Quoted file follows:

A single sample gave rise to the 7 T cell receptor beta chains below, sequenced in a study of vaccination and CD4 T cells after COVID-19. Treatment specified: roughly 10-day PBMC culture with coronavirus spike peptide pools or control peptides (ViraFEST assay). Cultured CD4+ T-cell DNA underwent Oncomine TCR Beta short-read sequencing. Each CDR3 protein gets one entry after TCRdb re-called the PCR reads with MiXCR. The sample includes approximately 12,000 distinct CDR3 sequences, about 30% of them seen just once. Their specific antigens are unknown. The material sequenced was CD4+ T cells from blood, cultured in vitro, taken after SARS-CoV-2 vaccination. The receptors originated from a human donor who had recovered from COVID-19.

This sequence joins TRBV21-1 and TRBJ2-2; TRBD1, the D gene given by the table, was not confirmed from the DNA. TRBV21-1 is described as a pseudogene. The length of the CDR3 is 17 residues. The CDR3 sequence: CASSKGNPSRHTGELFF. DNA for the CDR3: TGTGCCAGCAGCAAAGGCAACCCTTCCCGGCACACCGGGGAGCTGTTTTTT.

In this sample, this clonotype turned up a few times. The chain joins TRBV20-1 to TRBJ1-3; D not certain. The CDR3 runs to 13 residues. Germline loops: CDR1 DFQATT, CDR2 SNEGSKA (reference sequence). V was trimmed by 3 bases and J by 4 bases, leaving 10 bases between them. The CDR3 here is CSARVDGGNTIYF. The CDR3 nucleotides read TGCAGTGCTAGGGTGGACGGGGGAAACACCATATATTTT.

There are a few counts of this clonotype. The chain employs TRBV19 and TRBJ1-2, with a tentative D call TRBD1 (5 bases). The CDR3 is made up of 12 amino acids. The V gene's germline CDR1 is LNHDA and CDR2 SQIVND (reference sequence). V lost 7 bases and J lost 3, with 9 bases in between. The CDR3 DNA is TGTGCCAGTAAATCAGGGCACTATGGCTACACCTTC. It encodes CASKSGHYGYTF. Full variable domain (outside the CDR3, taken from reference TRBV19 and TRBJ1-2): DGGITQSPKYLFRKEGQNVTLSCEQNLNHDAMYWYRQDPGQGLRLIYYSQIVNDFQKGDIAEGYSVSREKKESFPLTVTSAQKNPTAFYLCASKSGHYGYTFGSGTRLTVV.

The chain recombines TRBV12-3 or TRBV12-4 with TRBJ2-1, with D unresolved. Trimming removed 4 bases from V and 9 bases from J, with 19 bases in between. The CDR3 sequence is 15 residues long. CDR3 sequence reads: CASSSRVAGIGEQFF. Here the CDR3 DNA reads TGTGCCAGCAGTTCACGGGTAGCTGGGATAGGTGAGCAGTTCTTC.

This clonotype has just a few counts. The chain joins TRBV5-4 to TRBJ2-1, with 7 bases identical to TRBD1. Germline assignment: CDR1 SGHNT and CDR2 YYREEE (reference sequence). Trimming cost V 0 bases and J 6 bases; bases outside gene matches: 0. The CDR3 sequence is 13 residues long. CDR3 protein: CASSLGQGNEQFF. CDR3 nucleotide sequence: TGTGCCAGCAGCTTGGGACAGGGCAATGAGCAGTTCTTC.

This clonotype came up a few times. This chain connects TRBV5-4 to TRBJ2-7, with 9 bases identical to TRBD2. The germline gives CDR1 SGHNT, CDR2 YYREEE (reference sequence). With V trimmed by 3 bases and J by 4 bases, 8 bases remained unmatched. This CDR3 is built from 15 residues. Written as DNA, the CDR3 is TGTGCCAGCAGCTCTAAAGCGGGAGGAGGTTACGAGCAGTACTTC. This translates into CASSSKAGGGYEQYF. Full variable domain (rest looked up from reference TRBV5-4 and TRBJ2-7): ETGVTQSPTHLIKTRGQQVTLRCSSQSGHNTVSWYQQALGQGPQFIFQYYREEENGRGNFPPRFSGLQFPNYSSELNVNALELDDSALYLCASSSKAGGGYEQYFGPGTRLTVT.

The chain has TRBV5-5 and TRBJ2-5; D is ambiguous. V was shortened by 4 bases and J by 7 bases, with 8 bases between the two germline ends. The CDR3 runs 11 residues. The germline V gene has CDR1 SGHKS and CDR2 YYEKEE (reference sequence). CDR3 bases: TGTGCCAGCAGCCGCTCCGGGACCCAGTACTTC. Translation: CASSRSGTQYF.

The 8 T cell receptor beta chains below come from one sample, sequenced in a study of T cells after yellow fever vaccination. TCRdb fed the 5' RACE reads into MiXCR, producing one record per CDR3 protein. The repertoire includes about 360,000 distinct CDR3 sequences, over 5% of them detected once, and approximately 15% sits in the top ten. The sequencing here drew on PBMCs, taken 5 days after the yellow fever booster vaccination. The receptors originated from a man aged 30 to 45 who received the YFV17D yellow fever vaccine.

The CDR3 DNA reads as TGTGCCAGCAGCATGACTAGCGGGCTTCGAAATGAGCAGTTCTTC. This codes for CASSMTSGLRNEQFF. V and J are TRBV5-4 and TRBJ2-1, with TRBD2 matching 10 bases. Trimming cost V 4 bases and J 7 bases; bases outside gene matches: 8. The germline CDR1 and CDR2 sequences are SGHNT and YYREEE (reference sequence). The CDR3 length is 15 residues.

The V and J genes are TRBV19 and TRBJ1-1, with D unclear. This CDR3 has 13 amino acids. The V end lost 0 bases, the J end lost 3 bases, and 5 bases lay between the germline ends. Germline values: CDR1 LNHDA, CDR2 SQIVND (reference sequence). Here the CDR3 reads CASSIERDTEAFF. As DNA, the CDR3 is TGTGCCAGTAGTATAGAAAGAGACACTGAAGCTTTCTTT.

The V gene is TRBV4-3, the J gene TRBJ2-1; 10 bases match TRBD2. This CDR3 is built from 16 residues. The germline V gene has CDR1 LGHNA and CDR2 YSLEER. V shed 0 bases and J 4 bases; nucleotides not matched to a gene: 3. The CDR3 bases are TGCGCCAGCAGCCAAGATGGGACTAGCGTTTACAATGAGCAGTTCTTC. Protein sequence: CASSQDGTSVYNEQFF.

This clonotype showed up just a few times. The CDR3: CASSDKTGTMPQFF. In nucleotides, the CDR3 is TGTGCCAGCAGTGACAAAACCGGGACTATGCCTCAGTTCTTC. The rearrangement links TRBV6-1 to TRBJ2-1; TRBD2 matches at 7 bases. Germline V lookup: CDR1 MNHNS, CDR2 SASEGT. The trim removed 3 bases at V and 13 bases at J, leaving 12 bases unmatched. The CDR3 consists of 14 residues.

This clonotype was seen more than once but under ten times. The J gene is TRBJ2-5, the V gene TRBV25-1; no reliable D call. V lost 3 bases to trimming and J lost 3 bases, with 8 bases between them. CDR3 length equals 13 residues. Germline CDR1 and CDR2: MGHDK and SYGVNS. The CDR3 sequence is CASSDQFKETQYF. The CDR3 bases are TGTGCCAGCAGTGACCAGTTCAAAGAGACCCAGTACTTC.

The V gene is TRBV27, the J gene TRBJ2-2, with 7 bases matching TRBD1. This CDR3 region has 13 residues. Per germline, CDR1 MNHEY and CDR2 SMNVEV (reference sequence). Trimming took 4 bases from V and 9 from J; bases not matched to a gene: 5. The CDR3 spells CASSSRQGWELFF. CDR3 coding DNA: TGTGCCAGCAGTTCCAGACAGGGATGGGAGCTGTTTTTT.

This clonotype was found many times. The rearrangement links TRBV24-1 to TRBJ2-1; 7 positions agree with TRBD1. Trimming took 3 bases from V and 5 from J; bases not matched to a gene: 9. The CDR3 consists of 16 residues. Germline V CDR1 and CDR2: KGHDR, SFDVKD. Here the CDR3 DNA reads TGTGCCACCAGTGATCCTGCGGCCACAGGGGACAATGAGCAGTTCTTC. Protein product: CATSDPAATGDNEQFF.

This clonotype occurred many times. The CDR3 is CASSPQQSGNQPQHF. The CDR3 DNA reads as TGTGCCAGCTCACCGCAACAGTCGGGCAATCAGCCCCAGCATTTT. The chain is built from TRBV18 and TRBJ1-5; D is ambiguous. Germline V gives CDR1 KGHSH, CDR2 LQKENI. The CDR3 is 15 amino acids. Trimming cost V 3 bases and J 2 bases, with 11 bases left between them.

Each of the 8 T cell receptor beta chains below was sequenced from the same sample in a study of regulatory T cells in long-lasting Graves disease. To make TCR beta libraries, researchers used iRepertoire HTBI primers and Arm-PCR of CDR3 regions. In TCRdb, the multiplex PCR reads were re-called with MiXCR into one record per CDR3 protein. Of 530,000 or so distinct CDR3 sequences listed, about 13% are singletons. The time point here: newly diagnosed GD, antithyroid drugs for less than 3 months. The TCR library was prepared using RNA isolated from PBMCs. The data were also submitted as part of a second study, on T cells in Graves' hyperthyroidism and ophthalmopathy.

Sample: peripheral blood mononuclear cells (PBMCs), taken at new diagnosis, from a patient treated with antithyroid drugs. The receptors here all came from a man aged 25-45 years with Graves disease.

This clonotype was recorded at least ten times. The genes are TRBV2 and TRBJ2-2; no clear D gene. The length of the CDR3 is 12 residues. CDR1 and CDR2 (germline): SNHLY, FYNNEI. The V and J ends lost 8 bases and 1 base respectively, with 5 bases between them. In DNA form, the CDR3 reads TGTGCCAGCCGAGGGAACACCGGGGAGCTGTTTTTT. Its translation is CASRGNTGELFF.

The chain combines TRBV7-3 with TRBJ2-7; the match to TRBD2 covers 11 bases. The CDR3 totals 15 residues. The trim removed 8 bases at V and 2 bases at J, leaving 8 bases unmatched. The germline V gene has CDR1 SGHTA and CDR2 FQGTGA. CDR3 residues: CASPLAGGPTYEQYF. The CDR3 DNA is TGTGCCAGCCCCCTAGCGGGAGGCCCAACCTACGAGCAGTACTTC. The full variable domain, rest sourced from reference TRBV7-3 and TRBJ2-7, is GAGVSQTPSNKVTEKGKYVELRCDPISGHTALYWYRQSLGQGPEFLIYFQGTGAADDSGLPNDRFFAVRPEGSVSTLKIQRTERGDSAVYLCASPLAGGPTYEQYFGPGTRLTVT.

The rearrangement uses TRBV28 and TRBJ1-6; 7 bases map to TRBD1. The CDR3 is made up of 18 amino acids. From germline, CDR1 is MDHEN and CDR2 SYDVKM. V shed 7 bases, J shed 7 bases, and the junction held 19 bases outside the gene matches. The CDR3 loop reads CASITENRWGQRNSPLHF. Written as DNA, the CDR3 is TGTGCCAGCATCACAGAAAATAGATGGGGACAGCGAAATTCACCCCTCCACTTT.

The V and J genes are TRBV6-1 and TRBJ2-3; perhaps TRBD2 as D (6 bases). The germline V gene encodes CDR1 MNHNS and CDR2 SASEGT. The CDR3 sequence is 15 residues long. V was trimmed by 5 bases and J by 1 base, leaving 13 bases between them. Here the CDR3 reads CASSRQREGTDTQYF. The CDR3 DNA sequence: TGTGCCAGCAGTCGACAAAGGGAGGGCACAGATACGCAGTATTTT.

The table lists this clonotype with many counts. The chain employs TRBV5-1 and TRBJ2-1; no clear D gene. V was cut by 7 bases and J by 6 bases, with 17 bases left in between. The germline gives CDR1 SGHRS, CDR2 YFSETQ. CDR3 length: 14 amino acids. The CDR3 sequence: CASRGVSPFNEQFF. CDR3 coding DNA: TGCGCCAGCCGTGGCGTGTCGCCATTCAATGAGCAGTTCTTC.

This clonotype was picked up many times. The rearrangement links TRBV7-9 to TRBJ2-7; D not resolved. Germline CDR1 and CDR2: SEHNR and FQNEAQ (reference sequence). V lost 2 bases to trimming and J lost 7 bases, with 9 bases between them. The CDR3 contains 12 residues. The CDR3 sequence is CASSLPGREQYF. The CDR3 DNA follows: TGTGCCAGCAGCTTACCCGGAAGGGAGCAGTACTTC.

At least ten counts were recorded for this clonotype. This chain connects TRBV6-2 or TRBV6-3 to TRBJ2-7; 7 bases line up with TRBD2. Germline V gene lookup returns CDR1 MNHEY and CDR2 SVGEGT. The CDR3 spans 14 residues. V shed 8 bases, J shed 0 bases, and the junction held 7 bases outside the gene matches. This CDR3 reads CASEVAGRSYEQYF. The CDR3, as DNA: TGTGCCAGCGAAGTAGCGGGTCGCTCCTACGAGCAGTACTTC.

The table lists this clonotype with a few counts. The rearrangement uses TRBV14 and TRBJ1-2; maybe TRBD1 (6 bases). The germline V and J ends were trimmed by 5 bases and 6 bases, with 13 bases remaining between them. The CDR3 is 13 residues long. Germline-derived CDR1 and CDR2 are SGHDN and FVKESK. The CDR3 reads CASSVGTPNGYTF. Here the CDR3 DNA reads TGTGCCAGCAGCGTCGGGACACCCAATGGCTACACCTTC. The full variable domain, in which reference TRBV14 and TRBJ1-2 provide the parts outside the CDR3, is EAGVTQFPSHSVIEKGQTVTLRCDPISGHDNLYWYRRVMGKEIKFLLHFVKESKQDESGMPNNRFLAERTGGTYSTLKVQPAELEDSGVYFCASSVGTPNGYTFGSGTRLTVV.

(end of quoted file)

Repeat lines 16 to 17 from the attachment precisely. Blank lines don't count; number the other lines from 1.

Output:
This clonotype was found many times. The rearrangement links TRBV24-1 to TRBJ2-1; 7 positions agree with TRBD1. Trimming took 3 bases from V and 5 from J; bases not matched to a gene: 9. The CDR3 consists of 16 residues. Germline V CDR1 and CDR2: KGHDR, SFDVKD. Here the CDR3 DNA reads TGTGCCACCAGTGATCCTGCGGCCACAGGGGACAATGAGCAGTTCTTC. Protein product: CATSDPAATGDNEQFF.

This clonotype occurred many times. The CDR3 is CASSPQQSGNQPQHF. The CDR3 DNA reads as TGTGCCAGCTCACCGCAACAGTCGGGCAATCAGCCCCAGCATTTT. The chain is built from TRBV18 and TRBJ1-5; D is ambiguous. Germline V gives CDR1 KGHSH, CDR2 LQKENI. The CDR3 is 15 amino acids. Trimming cost V 3 bases and J 2 bases, with 11 bases left between them.